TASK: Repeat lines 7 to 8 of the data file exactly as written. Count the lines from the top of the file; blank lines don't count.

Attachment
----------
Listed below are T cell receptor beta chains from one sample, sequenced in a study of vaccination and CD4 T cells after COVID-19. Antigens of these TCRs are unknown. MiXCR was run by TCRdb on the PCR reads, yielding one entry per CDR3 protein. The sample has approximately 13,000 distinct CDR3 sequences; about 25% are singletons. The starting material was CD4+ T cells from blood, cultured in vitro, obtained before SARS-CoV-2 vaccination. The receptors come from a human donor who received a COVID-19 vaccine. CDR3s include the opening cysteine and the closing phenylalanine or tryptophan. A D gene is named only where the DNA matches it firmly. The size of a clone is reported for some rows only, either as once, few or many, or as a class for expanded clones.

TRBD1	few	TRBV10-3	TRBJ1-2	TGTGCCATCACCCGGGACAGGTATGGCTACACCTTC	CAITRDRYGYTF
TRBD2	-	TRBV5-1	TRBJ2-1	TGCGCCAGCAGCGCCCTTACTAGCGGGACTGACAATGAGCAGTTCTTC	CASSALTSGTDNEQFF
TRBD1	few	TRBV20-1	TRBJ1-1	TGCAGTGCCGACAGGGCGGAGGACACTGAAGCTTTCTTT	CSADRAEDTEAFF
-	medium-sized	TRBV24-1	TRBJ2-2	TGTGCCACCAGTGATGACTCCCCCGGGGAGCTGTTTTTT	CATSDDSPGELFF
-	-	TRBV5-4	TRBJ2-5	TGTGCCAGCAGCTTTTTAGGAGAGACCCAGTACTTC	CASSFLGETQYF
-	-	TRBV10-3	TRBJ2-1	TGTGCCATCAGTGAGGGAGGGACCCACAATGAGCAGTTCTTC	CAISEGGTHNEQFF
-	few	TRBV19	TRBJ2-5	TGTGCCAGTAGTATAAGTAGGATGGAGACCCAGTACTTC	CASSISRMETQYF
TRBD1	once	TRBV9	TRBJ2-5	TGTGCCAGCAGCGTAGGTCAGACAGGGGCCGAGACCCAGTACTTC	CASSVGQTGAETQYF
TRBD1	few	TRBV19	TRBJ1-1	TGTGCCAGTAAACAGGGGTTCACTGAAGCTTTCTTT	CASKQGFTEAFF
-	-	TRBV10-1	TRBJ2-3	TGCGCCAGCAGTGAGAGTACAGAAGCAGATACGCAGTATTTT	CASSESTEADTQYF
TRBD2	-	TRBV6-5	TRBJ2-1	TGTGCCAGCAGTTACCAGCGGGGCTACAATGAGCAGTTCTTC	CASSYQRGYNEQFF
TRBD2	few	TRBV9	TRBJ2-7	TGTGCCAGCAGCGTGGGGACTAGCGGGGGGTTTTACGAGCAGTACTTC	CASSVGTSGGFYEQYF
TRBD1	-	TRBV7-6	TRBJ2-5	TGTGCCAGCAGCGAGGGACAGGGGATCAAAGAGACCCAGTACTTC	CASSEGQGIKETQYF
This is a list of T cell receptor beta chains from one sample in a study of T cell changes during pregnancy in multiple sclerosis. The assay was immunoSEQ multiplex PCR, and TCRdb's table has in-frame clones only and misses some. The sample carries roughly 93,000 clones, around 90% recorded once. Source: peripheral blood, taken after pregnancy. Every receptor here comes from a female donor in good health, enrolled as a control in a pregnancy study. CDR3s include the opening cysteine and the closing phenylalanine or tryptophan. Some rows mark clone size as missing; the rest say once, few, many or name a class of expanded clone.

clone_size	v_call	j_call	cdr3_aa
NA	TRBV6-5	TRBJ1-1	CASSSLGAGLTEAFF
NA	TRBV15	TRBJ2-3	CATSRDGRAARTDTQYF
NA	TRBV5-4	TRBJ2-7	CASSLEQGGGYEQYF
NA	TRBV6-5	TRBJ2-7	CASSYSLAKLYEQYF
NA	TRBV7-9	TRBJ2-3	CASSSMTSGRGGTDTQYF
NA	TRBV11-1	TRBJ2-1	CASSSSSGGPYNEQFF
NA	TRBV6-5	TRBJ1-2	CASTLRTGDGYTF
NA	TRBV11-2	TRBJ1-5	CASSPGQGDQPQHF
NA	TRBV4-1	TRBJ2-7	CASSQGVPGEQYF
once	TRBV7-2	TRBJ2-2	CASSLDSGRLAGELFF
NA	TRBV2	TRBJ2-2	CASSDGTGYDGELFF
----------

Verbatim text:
-	-	TRBV10-3	TRBJ2-1	TGTGCCATCAGTGAGGGAGGGACCCACAATGAGCAGTTCTTC	CAISEGGTHNEQFF
-	few	TRBV19	TRBJ2-5	TGTGCCAGTAGTATAAGTAGGATGGAGACCCAGTACTTC	CASSISRMETQYF